next five years the steadily expanding effort collected 119 interviews with
longtime residents and former residents of the Hill, building “a permanent,
accessible, ongoing record of the people and events that have shaped our community.”
Nearly a hundred volunteers have participated so far, serving as interviewers,
transcribers, trainers, photographers and archivists, and the project has also
launched a highly successful lecture series.
The October 15 celebration served as an unexpected reunion for a number of
participants. Some of our older interviewees who no longer live in the community
encountered onetime neighbors they had not seen since childhood. They
were also treated to audio-visual presentation featuring photos of all the
interviewees in attendance.
The Capitol Hill Restoration Society presented the project with a congratulatory
commendation, and project managers Bernadette and Jim McMahon received a thank-you
gift from Nicky Cymrot, president of the Capitol Hill Community Foundation,
which sponsors the project. The gift was a copy of Washington At Home, a book
on D.C. neighborhood history which includes a chapter by our namesake Ruth
Ann Overbeck, with an inscription thanking the McMahons for their dedication
to the project and the community.
Our Project Supports New Book on Eastern Market
In November of 2005 the Overbeck Project made a commitment to support the publication
of a new book on the history of Eastern Market. Capitol Hill writer Stephen Ackerman
is digging deep for information about the market’s complicated past in
hopes of publishing a definitive history of the facility. The last of its kind
in the city, the market has stayed in operation since its founding in 1806 at
a site several blocks south of its current location on Seventh Street S.E.
Our project is providing financial assistance for the publishing effort and
also recruiting American University students to help with the research. Anyone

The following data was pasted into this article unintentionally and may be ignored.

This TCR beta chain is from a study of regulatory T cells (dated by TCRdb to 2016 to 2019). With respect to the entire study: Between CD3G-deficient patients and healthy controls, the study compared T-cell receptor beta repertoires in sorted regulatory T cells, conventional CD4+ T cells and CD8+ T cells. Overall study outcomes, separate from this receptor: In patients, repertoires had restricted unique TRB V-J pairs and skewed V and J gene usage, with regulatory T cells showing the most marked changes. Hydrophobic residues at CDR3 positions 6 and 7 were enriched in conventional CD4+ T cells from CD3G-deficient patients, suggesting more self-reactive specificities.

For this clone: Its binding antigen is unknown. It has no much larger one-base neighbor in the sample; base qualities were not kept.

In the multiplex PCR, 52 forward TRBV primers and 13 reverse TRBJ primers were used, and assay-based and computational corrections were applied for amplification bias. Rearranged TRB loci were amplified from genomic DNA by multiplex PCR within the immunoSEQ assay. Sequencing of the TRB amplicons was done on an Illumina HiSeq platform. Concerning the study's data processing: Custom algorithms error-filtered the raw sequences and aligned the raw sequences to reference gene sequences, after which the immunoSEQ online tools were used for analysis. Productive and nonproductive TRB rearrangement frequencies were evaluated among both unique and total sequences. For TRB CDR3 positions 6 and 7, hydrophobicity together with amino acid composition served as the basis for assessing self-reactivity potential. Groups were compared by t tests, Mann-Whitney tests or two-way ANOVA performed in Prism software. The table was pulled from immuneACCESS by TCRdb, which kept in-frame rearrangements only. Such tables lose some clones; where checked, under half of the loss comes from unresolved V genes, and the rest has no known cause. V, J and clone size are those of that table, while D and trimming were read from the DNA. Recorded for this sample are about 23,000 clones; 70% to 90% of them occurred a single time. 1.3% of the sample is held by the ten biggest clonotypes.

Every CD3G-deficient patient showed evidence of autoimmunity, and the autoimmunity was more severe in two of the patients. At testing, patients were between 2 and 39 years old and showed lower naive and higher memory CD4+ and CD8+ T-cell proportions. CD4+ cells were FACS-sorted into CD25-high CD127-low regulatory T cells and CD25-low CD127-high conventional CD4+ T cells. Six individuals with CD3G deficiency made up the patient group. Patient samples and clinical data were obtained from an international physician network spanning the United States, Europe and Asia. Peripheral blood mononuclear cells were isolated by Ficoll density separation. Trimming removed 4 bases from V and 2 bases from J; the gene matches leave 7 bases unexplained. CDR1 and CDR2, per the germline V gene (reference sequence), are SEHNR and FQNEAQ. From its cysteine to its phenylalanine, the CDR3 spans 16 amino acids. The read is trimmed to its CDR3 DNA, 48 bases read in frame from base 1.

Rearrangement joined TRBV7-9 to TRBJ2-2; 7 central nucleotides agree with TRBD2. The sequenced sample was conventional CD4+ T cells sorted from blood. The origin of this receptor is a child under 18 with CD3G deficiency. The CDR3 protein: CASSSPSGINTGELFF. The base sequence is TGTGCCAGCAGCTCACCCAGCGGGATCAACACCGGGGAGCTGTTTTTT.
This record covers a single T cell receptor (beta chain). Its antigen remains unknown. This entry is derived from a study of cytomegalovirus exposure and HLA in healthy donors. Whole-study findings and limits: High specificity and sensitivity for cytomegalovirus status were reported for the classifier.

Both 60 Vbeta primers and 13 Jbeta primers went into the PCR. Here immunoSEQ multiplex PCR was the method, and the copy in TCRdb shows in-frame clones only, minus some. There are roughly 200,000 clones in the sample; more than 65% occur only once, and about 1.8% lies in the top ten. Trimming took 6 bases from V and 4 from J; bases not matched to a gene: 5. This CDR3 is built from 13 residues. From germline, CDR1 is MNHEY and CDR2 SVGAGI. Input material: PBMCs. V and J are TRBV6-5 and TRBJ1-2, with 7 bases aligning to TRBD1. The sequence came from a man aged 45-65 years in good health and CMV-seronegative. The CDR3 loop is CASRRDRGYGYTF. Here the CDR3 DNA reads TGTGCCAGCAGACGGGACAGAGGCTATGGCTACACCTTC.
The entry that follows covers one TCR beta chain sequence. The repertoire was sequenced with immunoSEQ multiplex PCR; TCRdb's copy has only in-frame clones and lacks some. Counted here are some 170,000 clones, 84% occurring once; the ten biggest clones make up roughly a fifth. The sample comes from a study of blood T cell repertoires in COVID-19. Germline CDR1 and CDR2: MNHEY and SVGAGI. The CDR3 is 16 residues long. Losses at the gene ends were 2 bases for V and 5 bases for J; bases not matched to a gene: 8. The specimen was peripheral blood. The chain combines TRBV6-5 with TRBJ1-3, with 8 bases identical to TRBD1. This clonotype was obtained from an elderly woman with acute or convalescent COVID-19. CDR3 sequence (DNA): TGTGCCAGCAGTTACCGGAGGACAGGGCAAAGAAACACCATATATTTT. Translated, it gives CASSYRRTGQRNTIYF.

having relevant documents, photos or anecdotes about the market is encouraged
to contact Stephen Ackerman at firstname.lastname@example.org.
Our Project Welcomes Interviewers from AU
At the start of the 2005-06 academic year, the Overbeck Project welcomed a whole
new set of volunteers. Thanks to the efforts of Kathy Franz and American University
instructor Pamela Henson, several graduate students in Henson’s oral history
course at AU joined our effort as interviewers.
“We’re delighted to have these young people on board,” said
project manager Bernadette McMahon. “They’ll help us reduce our considerable
backlog of interview prospects while also sharpening their own interview skills
and broadening their knowledge of this community.”
Thanks and welcome to our AU volunteers!
Project Hits Major Milestone: 100 Interviews!
In the summer of 2005, the Overbeck Project proudly announced that its collection
of oral history interviews had crossed the 100 mark. “This milestone represents
thousands of hours of work by our wonderful volunteers,” said project manager
Bernadette McMahon. “We had little idea when we started how many good interview
prospects we’d find here or how many in the community would come forward
to help. We’re very excited.”
There are dozens more older individuals out there with interesting stories to
tell, and the Overbeck Project still need volunteers to reach and record them.
If you’d like to help as an interviewer or interview transcriber, or if
you know someone who ought to be interviewed, please contact Bernadette McMahon
at 202-543-4544 or email@example.com.
Carole Kolker Leads Workshop on Interview
Oral historian and Overbeck Project adviser Carole
Kolker conducted a workshop on October 2, 2004, to help our volunteers improve
their interviewing skills. About fifteen of the project’s volunteers gathered
at the home of John Franzén for specific guidance on how to prepare for
an interview, how to establish a rapport with the interviewee, and how to phrase
a question to get the best response. Participants paired up to play the roles
of interviewer and interviewee and to have their performances critiqued.
Ms. Kolker has more than 20 years of experience conducting oral history interviews,
including an extensive set of interviews with former residents of the Southwest
Washington neighborhood that was razed in the “urban renewal” effort
of the 1950s. She has led training workshops for students at Columbia Union College,
IONA House, and the Martin Luther King Library. We are very grateful for her
help with our effort.